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November 26, 2018

 

Growing up in my home was a multicultural experience. My mother’s family was German Jewish, Irish, Scottish, and Welch. She married into a family of Hungarians and Romanians. (Both of my father’s parents immigrated to America on the Carpathia, the year after it rescued hundreds of passengers from the Titanic.) My mother attended synagogue until converting to Christianity at age 19. Surprisingly, the families got along fine, and our way of eating reflected our melting pot. The most popular dinners at home in our small southeast Michigan town might include cabbage rolls, spicy goulash, matzo ball soup, latkes, challah bread, or shepherd’s pie.

 

Certain recipes resulted in big messes, but my mom was a pro at making the kitchen look spotless by the time dinner was ready. “Clean as you go," she’d tell me, and I hear myself telling my children the same thing. Classic rock and roll was the soundtrack of her kitchen—she’d sing “Paint It Black” and “Lucy In the Sky With Diamonds” while cooking breakfast. I especially loved helping with holiday baking, each sweet made from scratch according to recipes that my Grandmother Kramer had written out. Tasting the finished product was a good lesson in patience and the benefits of hard work.

                                                                                              (with my sister and Mom)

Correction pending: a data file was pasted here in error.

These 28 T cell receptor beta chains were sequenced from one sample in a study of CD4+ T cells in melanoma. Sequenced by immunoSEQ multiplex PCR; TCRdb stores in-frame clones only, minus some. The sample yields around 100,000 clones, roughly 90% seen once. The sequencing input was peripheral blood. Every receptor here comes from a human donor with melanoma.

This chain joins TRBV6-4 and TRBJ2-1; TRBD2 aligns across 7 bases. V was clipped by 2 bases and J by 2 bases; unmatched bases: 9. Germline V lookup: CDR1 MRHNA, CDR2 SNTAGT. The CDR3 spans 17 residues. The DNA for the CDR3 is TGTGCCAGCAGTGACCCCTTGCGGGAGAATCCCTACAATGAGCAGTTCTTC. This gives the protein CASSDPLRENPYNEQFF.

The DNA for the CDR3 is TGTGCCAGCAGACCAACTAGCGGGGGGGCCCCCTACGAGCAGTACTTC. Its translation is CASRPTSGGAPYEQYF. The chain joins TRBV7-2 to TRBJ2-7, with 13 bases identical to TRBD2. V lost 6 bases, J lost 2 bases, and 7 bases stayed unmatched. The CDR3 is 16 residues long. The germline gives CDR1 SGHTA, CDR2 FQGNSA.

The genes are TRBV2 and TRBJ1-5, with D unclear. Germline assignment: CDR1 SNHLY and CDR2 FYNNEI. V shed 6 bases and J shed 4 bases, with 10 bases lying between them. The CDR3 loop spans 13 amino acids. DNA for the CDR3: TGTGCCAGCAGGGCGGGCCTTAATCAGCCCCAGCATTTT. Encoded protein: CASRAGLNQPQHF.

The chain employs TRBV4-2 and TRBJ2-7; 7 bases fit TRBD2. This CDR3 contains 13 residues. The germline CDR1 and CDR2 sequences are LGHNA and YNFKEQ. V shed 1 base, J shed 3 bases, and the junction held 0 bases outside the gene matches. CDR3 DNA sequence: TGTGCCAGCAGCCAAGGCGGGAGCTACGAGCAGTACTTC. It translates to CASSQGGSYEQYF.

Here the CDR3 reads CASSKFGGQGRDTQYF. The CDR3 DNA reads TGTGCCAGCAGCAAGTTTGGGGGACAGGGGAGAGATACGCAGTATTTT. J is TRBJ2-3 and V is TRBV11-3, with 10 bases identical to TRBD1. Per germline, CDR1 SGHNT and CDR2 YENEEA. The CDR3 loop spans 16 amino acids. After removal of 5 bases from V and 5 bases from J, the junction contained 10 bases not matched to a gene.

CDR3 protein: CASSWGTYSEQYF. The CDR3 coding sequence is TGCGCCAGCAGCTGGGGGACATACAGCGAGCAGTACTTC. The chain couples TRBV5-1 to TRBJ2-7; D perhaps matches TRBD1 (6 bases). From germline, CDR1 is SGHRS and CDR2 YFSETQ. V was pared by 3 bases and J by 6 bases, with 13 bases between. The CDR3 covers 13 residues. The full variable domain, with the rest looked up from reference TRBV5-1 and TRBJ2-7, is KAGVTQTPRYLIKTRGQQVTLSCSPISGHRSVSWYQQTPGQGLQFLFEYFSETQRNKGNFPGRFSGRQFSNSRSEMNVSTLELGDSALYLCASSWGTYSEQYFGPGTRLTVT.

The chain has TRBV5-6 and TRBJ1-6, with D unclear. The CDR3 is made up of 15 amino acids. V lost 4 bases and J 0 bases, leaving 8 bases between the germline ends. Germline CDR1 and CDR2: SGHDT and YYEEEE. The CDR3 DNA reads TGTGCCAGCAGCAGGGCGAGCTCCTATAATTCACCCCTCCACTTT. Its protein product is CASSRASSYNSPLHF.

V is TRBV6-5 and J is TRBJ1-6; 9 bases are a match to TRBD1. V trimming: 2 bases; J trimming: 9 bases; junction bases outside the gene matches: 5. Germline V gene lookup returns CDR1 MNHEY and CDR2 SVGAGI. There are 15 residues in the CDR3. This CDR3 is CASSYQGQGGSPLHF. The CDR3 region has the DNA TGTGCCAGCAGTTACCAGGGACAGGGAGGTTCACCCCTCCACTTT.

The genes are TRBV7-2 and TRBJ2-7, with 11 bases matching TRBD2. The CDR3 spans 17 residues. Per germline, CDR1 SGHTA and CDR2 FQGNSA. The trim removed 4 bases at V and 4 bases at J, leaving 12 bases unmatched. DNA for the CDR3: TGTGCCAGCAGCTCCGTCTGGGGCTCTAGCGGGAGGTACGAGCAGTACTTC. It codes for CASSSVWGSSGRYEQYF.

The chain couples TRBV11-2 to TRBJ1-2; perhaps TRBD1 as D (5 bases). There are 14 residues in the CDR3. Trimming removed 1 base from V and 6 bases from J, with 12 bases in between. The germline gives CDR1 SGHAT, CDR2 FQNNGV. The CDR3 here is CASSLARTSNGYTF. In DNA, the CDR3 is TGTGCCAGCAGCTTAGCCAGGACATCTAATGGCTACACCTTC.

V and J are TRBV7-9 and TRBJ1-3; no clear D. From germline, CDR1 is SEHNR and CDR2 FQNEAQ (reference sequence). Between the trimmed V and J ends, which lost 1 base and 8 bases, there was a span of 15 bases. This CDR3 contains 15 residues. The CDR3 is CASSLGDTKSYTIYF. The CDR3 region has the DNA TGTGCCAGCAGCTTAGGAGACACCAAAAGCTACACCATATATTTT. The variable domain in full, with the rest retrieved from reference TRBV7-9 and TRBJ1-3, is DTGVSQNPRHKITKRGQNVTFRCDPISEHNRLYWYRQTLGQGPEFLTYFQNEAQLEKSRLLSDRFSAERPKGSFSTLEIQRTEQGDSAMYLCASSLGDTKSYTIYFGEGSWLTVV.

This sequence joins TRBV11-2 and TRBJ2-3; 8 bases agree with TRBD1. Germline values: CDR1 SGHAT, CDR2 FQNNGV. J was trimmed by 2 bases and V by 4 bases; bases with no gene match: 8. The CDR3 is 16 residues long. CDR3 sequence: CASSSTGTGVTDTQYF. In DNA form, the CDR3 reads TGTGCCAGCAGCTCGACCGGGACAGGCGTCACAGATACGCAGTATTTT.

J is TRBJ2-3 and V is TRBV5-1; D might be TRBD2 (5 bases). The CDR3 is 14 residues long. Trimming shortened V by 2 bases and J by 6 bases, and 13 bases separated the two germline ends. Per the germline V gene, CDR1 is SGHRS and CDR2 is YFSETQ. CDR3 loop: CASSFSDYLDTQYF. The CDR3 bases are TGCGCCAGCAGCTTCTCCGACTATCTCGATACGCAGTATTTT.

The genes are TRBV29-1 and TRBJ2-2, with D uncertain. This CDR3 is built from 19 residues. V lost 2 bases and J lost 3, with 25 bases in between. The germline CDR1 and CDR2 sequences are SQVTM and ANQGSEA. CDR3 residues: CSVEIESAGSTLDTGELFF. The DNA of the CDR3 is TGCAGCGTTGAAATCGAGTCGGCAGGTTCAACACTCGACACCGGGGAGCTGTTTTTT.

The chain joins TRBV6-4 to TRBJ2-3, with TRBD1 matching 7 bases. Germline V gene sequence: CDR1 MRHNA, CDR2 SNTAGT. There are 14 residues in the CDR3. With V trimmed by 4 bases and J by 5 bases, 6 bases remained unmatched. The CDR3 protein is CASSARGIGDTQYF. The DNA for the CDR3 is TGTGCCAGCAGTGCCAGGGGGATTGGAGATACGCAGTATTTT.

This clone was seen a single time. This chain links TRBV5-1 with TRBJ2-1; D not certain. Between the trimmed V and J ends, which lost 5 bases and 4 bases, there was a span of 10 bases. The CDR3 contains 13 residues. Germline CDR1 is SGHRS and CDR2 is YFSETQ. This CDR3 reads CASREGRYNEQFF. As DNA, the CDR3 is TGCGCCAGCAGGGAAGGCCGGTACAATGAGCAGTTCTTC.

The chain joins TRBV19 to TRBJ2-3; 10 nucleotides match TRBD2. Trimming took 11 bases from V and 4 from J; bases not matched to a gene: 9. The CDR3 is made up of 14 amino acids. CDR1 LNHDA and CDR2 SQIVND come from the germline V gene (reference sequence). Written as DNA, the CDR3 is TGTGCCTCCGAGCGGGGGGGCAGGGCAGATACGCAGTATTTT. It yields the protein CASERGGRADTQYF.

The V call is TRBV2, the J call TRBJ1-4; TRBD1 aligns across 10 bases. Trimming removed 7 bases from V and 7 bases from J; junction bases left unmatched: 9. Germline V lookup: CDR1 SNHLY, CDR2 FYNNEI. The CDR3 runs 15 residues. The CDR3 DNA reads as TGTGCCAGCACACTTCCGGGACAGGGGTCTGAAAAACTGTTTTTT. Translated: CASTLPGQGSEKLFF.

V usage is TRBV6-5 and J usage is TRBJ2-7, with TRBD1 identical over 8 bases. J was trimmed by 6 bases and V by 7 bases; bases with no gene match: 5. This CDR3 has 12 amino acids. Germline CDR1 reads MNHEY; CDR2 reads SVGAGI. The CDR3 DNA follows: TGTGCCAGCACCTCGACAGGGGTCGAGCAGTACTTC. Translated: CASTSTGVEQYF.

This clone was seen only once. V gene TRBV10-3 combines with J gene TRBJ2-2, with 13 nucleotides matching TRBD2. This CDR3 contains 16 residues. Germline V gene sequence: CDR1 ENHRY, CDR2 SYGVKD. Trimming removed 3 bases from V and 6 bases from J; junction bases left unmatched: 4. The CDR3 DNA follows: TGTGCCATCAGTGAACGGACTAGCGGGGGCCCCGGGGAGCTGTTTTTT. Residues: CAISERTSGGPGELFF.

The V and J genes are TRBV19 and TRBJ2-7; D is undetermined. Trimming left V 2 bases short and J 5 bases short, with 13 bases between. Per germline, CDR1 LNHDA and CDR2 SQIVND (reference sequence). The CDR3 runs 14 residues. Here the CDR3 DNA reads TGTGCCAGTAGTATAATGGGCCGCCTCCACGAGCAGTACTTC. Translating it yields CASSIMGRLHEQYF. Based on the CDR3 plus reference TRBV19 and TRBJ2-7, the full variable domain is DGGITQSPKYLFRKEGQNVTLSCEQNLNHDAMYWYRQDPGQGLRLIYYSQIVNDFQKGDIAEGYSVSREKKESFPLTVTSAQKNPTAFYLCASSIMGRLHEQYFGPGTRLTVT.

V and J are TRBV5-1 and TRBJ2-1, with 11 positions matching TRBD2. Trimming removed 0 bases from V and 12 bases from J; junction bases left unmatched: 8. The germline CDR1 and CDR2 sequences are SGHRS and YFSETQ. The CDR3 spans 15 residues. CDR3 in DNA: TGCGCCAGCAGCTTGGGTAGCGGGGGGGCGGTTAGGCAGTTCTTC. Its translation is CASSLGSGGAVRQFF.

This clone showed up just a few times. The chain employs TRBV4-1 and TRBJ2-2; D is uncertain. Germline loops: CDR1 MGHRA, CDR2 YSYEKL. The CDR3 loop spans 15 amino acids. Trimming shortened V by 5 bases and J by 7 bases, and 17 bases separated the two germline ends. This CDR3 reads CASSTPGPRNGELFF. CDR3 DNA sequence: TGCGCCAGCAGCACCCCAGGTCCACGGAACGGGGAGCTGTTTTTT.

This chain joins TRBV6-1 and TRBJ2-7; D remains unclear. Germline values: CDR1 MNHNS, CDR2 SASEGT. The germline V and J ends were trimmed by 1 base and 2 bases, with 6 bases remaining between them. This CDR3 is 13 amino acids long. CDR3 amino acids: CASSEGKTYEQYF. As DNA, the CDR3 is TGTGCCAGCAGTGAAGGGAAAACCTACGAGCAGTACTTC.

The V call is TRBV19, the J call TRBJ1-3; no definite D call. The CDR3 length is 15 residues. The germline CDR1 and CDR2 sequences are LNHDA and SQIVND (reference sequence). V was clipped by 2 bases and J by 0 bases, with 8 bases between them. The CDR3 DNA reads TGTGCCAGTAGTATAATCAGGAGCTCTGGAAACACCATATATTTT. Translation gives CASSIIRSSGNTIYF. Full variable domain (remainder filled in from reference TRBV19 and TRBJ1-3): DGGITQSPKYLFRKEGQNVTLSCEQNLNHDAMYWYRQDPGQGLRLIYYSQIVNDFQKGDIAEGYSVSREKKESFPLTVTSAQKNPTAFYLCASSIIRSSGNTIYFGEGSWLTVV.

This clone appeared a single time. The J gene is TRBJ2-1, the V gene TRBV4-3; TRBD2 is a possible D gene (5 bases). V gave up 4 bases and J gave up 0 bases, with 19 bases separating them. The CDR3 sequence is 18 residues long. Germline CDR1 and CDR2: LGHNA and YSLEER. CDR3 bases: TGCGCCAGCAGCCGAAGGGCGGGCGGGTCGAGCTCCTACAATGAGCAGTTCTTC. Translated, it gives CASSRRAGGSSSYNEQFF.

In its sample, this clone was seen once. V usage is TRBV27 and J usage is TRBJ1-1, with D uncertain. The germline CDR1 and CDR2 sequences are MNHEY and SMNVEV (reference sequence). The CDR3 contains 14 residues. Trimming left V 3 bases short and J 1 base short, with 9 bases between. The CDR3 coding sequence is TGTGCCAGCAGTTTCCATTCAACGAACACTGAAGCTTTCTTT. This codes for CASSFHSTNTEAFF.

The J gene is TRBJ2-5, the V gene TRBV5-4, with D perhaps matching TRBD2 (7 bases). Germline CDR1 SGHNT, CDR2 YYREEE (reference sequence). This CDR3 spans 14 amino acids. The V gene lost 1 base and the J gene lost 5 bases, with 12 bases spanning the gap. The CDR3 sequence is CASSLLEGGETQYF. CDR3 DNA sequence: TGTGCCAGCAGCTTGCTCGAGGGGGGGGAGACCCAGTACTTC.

When I was a teen, my mother and I sometimes clashed, but never in the kitchen. The kitchen was a place where we came together and usually resolved any disagreements. It’s the same with my daughter. She loves to help cook, and she will sometimes bring up unresolved issues while we’re together at the stove. I’ve actually heard her say, “Mom, I’m sorry for my attitude, and I’ll listen better next time.” It’s like looking in a mirror at a younger me.

 

Most of my life I’ve worked in a fast-paced environment (literally fast food), and I work with a sense of urgency in my home kitchen, but I’m diligent and deliberate, and everything else is put on hold. No distractions until the cookies come out of the oven. The name of my favorite cookie reflects the love in a recipe passed down through the generations of women in my family: It’s the German word for “little kisses.”

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Christina Peck is a freelance writer who lives in southwest Missouri with her husband and their three children. She also enjoys modeling and acting.

Bussels (German meringues)

 

4 egg whites at room temperature

2 1/4 c. powdered sugar

1/8 t. salt

1 t. vanilla extract

1/2 c. walnuts, dried fruit and/or chopped chocolate

sprinkles (optional)

 

Preheat oven to 200 F.

Whip egg whites by hand with a wooden spoon or in an electric mixer on medium speed, until they look like foam.

Continue whipping (in mixer, increase speed to high) until egg whites stiffen.

Add powdered sugar one tablespoon at a time.

Add salt and continue beating for several minutes until glossy and stiff.

Add vanilla extract and walnuts, dried fruit and/or chopped chocolate. 

Line a baking sheet with parchment or wax paper.

Form cookies with two spoons or a pastry bag.

Top with optional sprinkles.

Bake for 1 hour with the oven open slightly.

After 1 hour, reduce temperature to 175 F. for 1 hour.

Store in airtight bags or tins.

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